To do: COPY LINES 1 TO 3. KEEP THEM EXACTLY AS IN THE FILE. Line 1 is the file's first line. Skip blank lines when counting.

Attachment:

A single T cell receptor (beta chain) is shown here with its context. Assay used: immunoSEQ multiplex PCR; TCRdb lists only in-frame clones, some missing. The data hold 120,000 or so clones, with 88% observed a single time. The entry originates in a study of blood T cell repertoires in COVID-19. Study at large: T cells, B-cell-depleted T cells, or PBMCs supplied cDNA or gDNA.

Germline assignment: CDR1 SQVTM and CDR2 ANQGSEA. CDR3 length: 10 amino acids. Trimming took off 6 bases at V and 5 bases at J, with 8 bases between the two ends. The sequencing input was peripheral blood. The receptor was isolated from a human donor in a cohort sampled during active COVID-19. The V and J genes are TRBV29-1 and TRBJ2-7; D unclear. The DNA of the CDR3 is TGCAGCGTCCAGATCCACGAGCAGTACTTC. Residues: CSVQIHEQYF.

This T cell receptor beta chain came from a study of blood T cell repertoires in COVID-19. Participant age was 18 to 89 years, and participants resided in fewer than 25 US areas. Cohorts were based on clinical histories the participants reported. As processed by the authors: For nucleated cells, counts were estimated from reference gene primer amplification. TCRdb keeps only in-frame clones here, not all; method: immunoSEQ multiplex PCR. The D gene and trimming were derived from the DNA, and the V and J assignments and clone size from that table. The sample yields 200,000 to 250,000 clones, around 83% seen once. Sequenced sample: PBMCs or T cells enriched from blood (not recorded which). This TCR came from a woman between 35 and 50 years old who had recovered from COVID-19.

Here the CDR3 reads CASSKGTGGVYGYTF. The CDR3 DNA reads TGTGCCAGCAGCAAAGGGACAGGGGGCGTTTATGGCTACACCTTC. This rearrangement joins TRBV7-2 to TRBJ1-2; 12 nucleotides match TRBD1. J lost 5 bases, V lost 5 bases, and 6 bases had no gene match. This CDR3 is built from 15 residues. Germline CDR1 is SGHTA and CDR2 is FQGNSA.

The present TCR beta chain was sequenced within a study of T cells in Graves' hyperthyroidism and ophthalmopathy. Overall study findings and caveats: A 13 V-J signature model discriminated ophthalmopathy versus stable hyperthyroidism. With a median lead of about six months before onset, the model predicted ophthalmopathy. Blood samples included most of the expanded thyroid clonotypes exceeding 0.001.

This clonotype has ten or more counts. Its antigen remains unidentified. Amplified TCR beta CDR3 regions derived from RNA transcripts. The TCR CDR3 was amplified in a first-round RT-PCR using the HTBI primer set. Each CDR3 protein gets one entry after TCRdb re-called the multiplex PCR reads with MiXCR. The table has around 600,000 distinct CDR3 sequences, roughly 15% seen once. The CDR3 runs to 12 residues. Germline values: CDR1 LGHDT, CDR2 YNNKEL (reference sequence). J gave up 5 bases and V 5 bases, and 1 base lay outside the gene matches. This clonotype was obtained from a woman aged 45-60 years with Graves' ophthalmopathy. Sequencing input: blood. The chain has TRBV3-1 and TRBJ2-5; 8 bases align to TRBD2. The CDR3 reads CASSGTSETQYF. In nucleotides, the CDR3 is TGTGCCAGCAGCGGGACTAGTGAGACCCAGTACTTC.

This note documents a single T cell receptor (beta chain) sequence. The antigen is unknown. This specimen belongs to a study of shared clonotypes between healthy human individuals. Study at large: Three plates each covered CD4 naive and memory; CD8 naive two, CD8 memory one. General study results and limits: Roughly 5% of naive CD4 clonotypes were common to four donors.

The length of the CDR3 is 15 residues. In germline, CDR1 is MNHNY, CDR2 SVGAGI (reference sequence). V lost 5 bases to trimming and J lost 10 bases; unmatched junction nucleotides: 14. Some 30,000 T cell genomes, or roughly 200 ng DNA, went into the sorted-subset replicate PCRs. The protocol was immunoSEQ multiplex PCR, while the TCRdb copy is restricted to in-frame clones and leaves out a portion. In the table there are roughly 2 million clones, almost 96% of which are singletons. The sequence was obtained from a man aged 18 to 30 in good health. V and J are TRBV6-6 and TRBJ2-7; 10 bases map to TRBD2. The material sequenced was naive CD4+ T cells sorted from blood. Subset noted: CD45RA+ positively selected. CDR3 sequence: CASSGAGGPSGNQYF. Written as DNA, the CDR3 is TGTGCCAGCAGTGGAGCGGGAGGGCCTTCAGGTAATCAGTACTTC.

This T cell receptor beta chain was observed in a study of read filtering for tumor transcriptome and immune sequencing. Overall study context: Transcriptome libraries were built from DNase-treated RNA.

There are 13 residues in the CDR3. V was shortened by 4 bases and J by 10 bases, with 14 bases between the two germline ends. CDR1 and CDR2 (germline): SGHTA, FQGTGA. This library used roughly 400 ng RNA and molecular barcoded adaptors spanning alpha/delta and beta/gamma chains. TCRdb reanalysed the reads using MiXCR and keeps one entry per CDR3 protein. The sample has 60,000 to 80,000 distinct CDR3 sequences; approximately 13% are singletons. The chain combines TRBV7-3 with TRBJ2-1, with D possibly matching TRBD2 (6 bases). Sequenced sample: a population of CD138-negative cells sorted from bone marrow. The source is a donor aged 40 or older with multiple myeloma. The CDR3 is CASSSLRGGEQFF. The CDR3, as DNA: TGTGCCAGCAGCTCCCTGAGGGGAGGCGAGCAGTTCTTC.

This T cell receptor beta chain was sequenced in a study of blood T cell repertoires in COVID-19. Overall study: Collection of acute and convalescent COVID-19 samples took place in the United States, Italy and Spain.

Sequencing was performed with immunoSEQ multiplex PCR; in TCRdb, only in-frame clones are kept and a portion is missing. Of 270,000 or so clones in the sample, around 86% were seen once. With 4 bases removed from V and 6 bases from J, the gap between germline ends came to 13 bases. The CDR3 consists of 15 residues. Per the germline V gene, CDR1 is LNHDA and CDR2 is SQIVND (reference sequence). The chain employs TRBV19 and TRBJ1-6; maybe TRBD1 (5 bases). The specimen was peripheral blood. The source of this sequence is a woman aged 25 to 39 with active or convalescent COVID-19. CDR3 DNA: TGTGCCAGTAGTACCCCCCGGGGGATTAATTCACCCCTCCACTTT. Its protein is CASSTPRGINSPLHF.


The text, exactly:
A single T cell receptor (beta chain) is shown here with its context. Assay used: immunoSEQ multiplex PCR; TCRdb lists only in-frame clones, some missing. The data hold 120,000 or so clones, with 88% observed a single time. The entry originates in a study of blood T cell repertoires in COVID-19. Study at large: T cells, B-cell-depleted T cells, or PBMCs supplied cDNA or gDNA.

Germline assignment: CDR1 SQVTM and CDR2 ANQGSEA. CDR3 length: 10 amino acids. Trimming took off 6 bases at V and 5 bases at J, with 8 bases between the two ends. The sequencing input was peripheral blood. The receptor was isolated from a human donor in a cohort sampled during active COVID-19. The V and J genes are TRBV29-1 and TRBJ2-7; D unclear. The DNA of the CDR3 is TGCAGCGTCCAGATCCACGAGCAGTACTTC. Residues: CSVQIHEQYF.

This T cell receptor beta chain came from a study of blood T cell repertoires in COVID-19. Participant age was 18 to 89 years, and participants resided in fewer than 25 US areas. Cohorts were based on clinical histories the participants reported. As processed by the authors: For nucleated cells, counts were estimated from reference gene primer amplification. TCRdb keeps only in-frame clones here, not all; method: immunoSEQ multiplex PCR. The D gene and trimming were derived from the DNA, and the V and J assignments and clone size from that table. The sample yields 200,000 to 250,000 clones, around 83% seen once. Sequenced sample: PBMCs or T cells enriched from blood (not recorded which). This TCR came from a woman between 35 and 50 years old who had recovered from COVID-19.